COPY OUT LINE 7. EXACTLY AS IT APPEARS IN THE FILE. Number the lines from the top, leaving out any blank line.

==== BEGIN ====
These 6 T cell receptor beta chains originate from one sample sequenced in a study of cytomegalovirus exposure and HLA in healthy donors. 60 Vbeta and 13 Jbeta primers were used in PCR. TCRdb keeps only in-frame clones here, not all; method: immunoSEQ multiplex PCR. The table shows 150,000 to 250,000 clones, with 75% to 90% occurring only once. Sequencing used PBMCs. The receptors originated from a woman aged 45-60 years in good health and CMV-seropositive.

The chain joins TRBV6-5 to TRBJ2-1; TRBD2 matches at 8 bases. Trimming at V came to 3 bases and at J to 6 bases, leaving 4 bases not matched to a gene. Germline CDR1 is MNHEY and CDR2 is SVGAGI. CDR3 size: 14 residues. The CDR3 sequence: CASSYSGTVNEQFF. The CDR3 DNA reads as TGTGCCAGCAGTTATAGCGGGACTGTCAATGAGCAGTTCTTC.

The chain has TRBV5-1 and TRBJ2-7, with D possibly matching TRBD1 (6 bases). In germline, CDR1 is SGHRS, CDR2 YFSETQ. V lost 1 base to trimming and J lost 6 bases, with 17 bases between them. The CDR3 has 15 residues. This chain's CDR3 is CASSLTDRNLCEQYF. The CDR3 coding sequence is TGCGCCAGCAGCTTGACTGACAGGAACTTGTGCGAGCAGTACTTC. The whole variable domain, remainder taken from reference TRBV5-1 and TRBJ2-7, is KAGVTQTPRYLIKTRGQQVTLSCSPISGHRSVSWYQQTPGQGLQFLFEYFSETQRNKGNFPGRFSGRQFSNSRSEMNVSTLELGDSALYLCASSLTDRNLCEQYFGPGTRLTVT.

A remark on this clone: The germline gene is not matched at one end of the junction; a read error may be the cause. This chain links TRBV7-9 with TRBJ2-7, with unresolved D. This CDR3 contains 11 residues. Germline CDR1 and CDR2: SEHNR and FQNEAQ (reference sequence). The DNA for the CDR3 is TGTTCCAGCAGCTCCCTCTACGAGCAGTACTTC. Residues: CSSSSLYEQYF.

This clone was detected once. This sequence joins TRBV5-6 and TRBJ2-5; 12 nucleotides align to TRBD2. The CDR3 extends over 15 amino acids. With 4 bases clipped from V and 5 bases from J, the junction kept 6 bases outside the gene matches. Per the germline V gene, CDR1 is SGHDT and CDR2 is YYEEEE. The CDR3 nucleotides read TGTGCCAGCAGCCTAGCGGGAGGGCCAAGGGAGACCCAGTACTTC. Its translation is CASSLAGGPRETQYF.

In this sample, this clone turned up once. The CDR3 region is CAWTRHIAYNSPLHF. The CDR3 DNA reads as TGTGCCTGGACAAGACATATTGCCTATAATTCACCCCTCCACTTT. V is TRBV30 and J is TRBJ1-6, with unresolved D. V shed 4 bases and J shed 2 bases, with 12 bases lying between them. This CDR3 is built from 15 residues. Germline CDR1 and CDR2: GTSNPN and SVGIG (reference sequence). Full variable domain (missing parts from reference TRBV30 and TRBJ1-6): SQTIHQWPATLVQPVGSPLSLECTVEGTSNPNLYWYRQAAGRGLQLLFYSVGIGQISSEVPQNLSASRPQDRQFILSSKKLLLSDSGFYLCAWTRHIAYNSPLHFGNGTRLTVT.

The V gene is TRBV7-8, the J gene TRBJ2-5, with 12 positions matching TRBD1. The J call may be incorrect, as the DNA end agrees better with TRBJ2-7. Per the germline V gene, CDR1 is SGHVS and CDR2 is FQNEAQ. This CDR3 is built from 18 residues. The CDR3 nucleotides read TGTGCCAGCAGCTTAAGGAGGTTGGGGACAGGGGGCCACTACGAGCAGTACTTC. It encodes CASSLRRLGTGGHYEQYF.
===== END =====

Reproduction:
The V gene is TRBV7-8, the J gene TRBJ2-5, with 12 positions matching TRBD1. The J call may be incorrect, as the DNA end agrees better with TRBJ2-7. Per the germline V gene, CDR1 is SGHVS and CDR2 is FQNEAQ. This CDR3 is built from 18 residues. The CDR3 nucleotides read TGTGCCAGCAGCTTAAGGAGGTTGGGGACAGGGGGCCACTACGAGCAGTACTTC. It encodes CASSLRRLGTGGHYEQYF.